We should feel very lucky. The sun is a giant fusion bomb, converting hydrogen to helium in an ongoing chain reaction in its dense, ultra-hot core. But fortunately for us, the electromagnetic radiation emitted by this runaway fusion bomb (and that of most other stars) is almost entirely light and heat (or infrared). These have precisely the characteristics needed for advanced life to thrive on the Earth’s surface.
No matter how unfashionable the notion may be in some intellectual circles, the evidence is unequivocal: Ours is a cosmos whose laws appear finely tuned for our type of life.
The crucial visual band, which has the right energy levels for photochemistry, occupies only a tiny part of the electromagnetic (EM) spectrum. To grasp just how small, picture just a few playing cards in a stack stretching from here to beyond the Andromeda galaxy. Andromeda is more than 2.5 million light years away. This playing card illustration, then, represents a fraction so small as to be beyond ordinary human comprehension.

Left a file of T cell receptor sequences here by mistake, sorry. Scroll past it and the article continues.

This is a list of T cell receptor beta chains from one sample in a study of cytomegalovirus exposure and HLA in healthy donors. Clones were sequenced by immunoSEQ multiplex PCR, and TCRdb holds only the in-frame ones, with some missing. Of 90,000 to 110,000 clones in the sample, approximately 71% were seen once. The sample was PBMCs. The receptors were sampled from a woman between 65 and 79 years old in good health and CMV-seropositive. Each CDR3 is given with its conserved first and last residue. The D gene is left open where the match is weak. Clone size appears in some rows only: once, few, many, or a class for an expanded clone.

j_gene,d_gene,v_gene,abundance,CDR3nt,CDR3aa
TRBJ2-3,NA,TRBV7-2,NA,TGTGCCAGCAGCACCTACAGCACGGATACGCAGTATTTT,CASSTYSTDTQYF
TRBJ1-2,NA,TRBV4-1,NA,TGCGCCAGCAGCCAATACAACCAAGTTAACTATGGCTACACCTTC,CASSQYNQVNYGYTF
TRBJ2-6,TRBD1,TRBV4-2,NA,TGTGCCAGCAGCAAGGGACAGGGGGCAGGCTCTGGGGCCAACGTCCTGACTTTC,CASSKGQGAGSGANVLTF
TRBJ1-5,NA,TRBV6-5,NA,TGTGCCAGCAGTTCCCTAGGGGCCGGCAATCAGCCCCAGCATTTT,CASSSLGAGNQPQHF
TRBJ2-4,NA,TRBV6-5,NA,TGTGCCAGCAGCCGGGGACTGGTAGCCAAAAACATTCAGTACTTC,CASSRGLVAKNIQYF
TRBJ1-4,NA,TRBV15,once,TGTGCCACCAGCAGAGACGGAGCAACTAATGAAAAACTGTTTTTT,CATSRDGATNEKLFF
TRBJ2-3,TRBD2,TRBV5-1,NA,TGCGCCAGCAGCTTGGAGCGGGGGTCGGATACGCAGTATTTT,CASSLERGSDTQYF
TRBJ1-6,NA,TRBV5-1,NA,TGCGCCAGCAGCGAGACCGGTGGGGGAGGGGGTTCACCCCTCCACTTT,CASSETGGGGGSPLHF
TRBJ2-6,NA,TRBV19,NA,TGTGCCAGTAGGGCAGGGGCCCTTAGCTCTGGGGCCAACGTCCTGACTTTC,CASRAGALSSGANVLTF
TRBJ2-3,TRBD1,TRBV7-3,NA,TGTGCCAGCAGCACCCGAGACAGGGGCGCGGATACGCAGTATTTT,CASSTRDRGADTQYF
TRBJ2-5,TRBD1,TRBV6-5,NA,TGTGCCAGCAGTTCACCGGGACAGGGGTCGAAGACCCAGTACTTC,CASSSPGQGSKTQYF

And here is the key point: It’s thanks only to the fine tuning of the laws and constants of nature that we live in a universe awash in radiation from this tiny swath of the EM spectrum — the life-permitting swath.Michael Denton, “NASA’s Parker Probe Kisses the Sun — and Rightly So” at The Stream
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See also: Michael Denton: Every major science advance for 200 years shows unique fitness of Earth for life